A “CEO tax” targeting San Francisco’s most unequal salaries. A signature-gathering campaign to tax Palo Alto’s millionaires. And now, a new statewide bill that would levy a yearly 0.4 percent tax on every Californian worth more than $30 million.
California is suddenly reckoning with an unusually heated debate over taxing the rich as the coronavirus’ economic impact ratchets up the gulf between those at the top of the economic ladder and those at the bottom.
As the Golden State’s billionaires saw their net worth jump by billions, more than 7.51 million, Californians have filed first claims for unemployment since March and the state faces a $54 billion budget deficit.
“People are talking about it now in ways that they weren’t before in large part because of coronavirus,” said Patricia Cain, a tax law professor at Santa Clara University’s School of Law. “And there’s the discussion around Black Lives Matter that wealth in this country is so racially segregated. People are realizing that taxes is one way to make a change.”
The latest idea, introduced Thursday as the legislative session winds to a close, was proposed by Assemblyman Rob Bonta, D-Oakland, with the support of Sen. Nancy Skinner, D-Berkeley, and Assemblyman David Chiu, D-San Francisco, among others. It would raise an estimated $7.5 billion a year from California’s top 0.15% wealthiest residents. “The burden of this crisis should not be worn by those least able to bear it, it should be worn by those who most definitely can,” Bonta said.
The bill comes days after another proposal to raise taxes on those earning more than $1 million was tabled for the year and is the fourth statewide or Bay Area measure aimed at raising taxes on the rich. With massive unemployment payouts and other state-sponsored programs to provide relief, experts and policymakers say more money is needed.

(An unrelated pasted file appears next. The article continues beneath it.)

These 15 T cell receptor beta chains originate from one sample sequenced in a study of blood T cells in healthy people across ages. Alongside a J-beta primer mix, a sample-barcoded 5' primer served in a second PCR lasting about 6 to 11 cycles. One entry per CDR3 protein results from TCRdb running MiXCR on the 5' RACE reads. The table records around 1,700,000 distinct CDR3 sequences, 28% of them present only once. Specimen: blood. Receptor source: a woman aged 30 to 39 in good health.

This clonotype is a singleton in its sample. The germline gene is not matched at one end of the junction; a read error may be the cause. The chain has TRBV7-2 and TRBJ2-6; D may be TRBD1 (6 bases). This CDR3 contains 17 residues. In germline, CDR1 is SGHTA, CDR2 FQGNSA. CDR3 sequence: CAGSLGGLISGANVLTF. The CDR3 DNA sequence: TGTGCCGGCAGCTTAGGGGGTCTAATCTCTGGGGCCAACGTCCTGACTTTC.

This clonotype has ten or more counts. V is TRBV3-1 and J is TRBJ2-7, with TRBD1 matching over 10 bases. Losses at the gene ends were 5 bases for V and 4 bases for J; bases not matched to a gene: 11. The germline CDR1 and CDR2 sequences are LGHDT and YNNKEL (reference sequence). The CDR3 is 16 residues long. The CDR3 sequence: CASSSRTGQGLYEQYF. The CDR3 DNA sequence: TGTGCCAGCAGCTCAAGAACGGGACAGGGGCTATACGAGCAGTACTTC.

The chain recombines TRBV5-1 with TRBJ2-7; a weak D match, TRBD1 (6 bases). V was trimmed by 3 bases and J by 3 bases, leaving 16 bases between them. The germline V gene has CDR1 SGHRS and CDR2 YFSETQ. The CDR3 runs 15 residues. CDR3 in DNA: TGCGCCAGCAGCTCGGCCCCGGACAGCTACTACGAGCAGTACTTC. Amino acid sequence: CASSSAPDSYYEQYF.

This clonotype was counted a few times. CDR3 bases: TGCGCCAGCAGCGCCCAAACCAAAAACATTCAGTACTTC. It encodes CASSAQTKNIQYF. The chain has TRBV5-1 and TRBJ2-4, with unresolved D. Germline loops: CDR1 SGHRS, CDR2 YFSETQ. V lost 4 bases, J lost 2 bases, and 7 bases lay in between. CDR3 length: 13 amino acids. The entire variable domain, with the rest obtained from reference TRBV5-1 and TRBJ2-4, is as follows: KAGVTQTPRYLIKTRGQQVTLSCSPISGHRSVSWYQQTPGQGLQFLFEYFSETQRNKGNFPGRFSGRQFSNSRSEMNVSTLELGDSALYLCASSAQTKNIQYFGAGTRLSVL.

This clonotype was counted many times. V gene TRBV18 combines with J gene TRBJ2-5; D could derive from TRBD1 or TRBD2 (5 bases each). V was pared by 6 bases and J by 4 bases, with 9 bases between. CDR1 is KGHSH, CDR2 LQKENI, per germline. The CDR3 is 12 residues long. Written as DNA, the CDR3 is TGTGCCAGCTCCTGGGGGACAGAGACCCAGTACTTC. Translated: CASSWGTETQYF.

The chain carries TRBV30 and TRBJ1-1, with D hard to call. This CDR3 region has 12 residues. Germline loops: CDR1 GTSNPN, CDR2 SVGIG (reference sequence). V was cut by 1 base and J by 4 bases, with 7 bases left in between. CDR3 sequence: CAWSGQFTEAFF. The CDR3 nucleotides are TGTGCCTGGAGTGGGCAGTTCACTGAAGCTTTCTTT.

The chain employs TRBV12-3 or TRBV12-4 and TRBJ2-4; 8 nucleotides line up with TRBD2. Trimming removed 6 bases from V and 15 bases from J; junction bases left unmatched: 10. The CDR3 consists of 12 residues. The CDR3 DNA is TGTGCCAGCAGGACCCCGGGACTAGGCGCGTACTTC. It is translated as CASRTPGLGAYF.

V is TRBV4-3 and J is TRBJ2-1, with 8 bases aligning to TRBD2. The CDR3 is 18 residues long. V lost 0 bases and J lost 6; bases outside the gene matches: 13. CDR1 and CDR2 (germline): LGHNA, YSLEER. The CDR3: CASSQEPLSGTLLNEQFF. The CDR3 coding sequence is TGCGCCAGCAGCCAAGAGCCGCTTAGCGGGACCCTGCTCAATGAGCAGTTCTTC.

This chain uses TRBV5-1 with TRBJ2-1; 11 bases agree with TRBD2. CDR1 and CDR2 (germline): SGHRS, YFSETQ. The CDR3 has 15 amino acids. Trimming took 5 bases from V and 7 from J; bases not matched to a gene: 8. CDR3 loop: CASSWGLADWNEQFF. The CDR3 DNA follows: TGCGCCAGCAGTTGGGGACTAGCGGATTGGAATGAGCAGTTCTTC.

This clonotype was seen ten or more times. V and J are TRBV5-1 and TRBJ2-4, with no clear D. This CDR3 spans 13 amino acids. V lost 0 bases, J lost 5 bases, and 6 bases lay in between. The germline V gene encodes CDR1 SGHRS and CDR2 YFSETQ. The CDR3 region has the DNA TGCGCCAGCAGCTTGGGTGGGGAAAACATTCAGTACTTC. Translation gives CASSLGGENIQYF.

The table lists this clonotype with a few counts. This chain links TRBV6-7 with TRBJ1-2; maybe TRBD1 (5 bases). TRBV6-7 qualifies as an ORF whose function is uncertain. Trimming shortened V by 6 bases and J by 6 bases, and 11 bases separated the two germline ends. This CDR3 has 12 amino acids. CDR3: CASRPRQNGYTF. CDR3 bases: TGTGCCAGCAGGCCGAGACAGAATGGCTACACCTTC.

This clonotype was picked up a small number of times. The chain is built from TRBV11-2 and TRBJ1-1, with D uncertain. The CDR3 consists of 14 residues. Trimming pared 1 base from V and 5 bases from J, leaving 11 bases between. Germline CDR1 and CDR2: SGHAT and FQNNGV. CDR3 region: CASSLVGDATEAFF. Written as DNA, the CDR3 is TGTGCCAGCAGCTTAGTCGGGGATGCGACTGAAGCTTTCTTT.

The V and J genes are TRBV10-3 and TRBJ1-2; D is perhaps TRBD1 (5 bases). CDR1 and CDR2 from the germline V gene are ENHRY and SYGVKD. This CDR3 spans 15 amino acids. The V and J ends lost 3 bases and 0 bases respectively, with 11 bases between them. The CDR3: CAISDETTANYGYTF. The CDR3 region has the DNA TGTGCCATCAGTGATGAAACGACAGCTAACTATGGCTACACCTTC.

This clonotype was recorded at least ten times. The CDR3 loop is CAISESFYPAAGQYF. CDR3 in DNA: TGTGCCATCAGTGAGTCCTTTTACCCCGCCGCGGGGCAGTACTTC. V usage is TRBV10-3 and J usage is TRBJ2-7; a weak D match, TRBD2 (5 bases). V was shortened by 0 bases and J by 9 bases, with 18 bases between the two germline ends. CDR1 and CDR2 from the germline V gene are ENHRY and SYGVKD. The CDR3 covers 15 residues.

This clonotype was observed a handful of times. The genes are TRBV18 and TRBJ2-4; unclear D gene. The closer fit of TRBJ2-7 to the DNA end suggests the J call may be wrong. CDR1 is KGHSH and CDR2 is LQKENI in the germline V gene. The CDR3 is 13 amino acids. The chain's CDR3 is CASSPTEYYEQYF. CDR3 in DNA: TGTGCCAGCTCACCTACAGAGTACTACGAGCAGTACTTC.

A recent analysis by the Institute for Policy Studies, a think tank based in Washington, D.C., and Americans for Tax Fairness, a nationwide campaign that advocates for taxing the wealthy, found that the net worth of California’s 166 billionaires — the most of any state — increased by $235 billion since the beginning of the pandemic.
Bonta’s proposal would target exactly that: wealth, not income.
It’s an important distinction when considering that the current tax system levies taxes based on income but leaves intangible wealth such as stocks, property and other assets largely shielded from taxation, according to California Budget and Policy Center executive director Chris Hoene.
“These guys who have so much money, it’s in their net worth,” Hoene said. “And wealth inequality got significantly worse than income inequality.”
To capture some of that wealth, Democratic U.S. Sen. Bernie Sanders proposed a bill earlier this month to levy a one-time, 60 percent tax on the net wealth accumulated by every US billionaire since March. It wouldraise $422 billion, more than a quarter of that from California residents, according to the analysis by Americans for Tax Fairness. The failed proposal in Palo Alto, circulated by a San Diego man who recently moved to the city to propose taxing its wealthiest residents, was for a 2%-3% increase on those worth more than $50 million.